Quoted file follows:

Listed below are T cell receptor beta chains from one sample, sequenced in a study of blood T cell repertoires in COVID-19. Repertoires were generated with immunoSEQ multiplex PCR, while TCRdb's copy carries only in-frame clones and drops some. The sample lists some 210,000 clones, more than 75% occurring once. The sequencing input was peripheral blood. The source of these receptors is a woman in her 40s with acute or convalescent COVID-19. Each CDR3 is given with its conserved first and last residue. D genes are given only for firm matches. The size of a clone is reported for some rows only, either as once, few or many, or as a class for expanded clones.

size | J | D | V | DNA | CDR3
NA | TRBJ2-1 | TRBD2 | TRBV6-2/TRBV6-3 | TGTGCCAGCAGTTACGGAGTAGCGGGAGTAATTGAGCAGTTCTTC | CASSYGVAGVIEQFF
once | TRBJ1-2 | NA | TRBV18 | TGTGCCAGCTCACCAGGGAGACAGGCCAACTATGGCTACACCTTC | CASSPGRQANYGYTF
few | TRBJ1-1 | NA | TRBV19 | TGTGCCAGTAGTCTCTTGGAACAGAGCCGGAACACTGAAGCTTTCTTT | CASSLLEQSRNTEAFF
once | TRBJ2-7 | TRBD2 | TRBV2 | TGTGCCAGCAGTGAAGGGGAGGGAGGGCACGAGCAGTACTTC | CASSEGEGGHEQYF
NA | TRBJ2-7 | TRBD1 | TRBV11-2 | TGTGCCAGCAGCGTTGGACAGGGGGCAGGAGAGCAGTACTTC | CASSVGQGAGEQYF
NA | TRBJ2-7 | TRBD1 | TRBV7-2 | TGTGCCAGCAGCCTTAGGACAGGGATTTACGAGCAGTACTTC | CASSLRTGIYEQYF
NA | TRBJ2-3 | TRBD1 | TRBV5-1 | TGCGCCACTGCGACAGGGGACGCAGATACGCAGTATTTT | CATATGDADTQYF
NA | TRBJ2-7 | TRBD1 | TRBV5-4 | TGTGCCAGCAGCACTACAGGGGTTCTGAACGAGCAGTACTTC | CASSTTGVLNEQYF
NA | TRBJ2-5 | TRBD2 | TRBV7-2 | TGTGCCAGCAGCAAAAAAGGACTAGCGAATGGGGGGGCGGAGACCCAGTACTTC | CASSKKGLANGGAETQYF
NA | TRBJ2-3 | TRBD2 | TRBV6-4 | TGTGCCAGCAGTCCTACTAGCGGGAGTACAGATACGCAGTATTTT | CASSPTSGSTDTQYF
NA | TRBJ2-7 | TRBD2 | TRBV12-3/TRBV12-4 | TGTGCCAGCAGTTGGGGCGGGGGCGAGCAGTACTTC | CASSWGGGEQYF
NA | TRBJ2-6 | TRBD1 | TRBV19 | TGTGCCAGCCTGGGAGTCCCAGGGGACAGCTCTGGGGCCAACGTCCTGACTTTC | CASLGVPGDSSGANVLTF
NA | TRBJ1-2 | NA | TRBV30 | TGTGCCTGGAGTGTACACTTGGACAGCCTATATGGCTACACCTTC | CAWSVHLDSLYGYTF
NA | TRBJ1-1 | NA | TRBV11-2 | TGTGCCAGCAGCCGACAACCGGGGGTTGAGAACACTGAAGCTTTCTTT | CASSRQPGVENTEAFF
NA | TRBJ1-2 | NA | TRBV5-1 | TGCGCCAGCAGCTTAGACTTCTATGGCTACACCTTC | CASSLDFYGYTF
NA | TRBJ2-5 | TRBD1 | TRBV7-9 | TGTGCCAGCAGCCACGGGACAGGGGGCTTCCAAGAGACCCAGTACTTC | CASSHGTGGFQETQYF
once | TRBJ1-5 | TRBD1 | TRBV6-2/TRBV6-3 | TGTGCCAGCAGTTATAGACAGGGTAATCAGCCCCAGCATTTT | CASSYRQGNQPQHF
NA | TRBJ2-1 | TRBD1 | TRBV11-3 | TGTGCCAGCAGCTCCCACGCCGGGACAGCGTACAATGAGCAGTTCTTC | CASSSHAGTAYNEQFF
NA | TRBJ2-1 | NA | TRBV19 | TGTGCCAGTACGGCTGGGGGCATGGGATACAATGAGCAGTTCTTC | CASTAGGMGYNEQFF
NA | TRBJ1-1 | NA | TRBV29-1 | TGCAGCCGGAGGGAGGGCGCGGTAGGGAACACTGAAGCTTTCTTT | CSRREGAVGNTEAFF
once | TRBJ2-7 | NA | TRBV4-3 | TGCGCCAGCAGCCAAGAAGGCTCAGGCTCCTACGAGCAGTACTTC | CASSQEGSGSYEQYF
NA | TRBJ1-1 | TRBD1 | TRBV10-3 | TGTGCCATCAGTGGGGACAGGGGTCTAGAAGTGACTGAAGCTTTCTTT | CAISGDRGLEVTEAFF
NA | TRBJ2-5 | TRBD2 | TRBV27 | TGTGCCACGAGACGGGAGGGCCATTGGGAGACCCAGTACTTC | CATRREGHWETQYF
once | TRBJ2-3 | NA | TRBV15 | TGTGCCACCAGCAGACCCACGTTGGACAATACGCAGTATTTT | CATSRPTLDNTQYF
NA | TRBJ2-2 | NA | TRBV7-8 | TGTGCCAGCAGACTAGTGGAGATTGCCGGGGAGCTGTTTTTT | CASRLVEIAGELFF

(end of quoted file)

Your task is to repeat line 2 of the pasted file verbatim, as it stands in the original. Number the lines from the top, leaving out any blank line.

size | J | D | V | DNA | CDR3